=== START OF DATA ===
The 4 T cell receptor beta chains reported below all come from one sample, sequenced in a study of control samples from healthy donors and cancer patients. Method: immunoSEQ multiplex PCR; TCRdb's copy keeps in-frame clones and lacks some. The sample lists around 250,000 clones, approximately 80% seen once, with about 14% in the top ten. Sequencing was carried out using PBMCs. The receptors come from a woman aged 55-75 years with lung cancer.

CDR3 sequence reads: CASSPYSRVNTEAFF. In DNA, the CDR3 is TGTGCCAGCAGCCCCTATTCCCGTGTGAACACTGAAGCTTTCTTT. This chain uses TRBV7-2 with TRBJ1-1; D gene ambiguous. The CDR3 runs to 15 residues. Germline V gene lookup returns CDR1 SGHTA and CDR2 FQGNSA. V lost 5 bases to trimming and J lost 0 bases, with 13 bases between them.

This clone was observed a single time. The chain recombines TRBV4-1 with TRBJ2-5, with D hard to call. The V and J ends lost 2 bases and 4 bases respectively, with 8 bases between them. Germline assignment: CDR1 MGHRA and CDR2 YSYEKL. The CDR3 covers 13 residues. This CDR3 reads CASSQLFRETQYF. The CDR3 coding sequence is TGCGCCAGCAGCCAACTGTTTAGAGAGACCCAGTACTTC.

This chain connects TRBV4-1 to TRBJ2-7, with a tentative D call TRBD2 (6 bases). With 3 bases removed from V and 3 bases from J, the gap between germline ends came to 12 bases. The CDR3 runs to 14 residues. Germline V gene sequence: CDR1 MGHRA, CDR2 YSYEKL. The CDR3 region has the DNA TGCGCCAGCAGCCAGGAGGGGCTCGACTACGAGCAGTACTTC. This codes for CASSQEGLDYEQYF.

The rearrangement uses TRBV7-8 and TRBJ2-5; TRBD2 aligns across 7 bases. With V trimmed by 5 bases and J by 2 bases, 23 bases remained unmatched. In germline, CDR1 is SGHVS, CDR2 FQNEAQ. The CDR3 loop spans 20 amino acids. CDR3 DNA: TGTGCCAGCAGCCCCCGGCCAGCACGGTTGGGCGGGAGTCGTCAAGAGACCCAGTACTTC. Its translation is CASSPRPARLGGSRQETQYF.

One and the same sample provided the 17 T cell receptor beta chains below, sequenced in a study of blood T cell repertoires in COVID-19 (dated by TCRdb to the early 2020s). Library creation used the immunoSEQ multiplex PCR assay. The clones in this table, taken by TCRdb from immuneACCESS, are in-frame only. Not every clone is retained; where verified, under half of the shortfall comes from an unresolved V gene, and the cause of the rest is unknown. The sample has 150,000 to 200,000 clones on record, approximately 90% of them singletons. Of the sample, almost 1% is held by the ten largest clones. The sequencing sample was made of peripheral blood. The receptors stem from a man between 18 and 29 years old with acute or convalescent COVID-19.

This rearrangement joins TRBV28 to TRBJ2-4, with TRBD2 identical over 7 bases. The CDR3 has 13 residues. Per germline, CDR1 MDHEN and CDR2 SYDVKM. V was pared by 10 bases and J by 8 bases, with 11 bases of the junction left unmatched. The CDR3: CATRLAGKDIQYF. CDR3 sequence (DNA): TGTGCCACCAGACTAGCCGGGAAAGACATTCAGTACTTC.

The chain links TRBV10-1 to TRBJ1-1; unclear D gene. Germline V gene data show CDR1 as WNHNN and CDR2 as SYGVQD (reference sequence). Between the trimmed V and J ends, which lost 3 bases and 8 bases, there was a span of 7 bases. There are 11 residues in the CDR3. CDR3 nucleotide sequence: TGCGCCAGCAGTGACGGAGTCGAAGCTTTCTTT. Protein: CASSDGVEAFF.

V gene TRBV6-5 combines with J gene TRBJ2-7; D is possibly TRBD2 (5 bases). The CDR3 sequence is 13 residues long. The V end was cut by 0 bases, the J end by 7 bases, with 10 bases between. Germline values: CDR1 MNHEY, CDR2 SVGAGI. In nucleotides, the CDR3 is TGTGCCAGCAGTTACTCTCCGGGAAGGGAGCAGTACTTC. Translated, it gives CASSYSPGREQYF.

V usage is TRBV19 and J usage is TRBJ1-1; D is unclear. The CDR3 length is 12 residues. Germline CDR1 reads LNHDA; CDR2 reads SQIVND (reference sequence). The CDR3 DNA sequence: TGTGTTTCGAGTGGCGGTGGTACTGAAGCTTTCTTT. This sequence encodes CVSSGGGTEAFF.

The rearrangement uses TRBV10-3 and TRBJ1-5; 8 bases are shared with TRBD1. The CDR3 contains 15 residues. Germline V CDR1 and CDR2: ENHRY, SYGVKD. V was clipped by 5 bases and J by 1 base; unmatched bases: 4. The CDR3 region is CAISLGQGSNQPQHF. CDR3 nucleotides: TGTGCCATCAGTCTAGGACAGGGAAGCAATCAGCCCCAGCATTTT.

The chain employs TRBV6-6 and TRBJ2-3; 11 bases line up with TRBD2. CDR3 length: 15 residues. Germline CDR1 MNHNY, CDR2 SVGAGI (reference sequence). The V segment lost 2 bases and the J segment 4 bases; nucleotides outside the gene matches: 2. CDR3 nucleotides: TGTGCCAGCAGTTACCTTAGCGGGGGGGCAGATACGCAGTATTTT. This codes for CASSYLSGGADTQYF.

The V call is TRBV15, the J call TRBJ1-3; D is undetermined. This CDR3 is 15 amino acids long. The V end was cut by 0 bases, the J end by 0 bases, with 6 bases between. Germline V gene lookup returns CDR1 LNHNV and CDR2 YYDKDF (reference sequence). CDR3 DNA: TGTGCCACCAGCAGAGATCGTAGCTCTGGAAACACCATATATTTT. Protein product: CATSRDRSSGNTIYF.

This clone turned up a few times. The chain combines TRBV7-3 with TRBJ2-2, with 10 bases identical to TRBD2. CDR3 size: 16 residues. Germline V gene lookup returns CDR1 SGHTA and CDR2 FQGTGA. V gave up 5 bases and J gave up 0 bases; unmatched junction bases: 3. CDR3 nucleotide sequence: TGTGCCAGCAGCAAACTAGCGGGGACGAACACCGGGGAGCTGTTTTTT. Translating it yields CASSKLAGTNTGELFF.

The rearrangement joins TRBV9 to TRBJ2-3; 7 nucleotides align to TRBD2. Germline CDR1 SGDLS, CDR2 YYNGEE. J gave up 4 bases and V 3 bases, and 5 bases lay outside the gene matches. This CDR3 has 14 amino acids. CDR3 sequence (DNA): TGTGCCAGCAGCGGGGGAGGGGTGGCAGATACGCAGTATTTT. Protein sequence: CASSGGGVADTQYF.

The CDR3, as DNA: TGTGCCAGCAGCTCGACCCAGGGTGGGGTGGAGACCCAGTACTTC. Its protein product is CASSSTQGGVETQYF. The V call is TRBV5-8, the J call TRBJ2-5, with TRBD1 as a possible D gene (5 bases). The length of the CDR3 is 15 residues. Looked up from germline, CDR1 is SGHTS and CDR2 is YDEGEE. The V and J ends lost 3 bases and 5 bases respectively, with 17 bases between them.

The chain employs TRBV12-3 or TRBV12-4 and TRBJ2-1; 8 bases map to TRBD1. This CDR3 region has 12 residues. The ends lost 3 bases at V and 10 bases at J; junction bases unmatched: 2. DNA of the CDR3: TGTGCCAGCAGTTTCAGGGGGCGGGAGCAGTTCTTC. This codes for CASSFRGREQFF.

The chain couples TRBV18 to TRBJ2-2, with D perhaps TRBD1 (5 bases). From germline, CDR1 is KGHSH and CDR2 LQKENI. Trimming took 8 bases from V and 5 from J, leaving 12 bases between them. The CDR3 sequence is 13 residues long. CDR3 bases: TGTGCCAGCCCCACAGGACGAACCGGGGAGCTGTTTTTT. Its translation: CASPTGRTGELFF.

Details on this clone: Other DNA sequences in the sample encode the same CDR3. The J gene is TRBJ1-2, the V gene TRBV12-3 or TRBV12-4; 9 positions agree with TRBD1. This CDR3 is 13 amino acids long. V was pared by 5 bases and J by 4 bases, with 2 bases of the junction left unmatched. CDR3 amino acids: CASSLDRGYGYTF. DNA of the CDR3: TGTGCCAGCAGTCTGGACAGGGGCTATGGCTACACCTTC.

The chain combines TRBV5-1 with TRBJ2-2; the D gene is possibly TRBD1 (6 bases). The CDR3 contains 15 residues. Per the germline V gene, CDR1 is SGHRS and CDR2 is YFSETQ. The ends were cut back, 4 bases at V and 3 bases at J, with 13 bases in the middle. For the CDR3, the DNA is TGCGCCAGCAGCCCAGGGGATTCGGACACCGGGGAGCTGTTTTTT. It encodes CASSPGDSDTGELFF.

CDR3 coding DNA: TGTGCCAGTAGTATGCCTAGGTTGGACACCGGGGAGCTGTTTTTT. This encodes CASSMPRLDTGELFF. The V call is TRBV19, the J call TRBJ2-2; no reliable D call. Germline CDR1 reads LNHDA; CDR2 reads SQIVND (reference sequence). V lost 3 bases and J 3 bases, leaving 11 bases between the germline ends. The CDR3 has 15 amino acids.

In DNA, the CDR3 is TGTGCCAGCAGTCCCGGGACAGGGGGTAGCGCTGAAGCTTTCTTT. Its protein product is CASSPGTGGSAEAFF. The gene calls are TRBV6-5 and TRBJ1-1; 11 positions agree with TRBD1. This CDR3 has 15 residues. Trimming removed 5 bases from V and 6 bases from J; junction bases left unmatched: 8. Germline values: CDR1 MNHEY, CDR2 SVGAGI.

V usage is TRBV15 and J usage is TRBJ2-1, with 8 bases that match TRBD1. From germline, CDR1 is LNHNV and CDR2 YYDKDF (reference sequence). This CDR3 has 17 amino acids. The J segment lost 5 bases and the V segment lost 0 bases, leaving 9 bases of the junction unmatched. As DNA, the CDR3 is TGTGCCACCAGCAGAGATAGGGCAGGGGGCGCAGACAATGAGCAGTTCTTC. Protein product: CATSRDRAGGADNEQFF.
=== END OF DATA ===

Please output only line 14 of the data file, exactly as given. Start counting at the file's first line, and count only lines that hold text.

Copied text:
This clone turned up a few times. The chain combines TRBV7-3 with TRBJ2-2, with 10 bases identical to TRBD2. CDR3 size: 16 residues. Germline V gene lookup returns CDR1 SGHTA and CDR2 FQGTGA. V gave up 5 bases and J gave up 0 bases; unmatched junction bases: 3. CDR3 nucleotide sequence: TGTGCCAGCAGCAAACTAGCGGGGACGAACACCGGGGAGCTGTTTTTT. Translating it yields CASSKLAGTNTGELFF.